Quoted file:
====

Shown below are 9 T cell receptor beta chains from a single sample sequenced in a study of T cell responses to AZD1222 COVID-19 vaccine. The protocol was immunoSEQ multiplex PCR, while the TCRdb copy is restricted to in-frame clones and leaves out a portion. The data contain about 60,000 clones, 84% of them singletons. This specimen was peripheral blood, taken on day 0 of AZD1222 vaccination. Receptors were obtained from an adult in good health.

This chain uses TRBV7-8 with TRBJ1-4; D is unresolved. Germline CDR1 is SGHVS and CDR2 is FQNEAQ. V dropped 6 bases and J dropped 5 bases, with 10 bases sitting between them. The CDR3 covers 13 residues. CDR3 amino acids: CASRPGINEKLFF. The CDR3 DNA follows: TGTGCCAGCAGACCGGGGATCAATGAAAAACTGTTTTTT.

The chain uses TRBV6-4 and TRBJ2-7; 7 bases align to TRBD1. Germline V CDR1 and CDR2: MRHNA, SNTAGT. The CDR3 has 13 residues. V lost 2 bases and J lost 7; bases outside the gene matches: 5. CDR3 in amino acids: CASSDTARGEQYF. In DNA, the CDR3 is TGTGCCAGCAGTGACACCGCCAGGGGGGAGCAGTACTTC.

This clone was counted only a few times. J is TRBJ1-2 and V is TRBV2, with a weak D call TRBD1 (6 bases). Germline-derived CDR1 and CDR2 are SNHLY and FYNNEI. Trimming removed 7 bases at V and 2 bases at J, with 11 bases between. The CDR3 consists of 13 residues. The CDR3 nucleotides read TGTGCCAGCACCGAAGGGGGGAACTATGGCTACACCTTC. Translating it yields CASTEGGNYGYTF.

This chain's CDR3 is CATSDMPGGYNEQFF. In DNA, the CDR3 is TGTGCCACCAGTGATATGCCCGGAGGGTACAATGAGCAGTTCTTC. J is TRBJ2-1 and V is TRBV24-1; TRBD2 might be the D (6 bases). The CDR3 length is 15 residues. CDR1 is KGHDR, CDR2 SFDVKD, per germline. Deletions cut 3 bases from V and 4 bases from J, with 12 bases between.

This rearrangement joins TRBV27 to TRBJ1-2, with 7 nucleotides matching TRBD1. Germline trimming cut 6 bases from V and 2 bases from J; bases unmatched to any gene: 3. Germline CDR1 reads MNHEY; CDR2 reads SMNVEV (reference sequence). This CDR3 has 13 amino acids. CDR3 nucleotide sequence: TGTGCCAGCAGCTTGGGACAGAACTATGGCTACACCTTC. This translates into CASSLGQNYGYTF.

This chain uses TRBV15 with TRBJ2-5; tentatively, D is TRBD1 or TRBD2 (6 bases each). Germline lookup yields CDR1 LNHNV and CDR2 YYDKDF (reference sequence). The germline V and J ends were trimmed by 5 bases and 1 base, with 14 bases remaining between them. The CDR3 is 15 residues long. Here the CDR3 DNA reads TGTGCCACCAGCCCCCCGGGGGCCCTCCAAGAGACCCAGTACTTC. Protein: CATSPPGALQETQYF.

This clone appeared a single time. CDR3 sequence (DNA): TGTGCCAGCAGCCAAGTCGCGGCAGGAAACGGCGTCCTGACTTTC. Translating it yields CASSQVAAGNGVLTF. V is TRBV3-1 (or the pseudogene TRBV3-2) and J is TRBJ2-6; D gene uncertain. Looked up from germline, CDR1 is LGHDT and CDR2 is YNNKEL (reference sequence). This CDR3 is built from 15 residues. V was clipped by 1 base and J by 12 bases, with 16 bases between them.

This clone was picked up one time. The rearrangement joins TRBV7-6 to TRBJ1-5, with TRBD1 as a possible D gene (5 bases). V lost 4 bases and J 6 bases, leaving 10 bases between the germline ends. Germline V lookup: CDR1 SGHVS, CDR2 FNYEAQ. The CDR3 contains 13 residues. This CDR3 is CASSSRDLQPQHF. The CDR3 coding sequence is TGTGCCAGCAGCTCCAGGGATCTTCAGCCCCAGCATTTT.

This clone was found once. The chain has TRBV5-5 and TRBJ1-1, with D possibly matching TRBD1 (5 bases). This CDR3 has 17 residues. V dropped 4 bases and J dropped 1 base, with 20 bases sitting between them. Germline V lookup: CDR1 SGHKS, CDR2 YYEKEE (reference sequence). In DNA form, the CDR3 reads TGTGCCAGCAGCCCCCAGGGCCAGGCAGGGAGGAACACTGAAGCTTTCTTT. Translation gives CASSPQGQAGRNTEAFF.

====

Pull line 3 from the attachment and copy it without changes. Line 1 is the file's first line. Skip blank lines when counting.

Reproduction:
The chain uses TRBV6-4 and TRBJ2-7; 7 bases align to TRBD1. Germline V CDR1 and CDR2: MRHNA, SNTAGT. The CDR3 has 13 residues. V lost 2 bases and J lost 7; bases outside the gene matches: 5. CDR3 in amino acids: CASSDTARGEQYF. In DNA, the CDR3 is TGTGCCAGCAGTGACACCGCCAGGGGGGAGCAGTACTTC.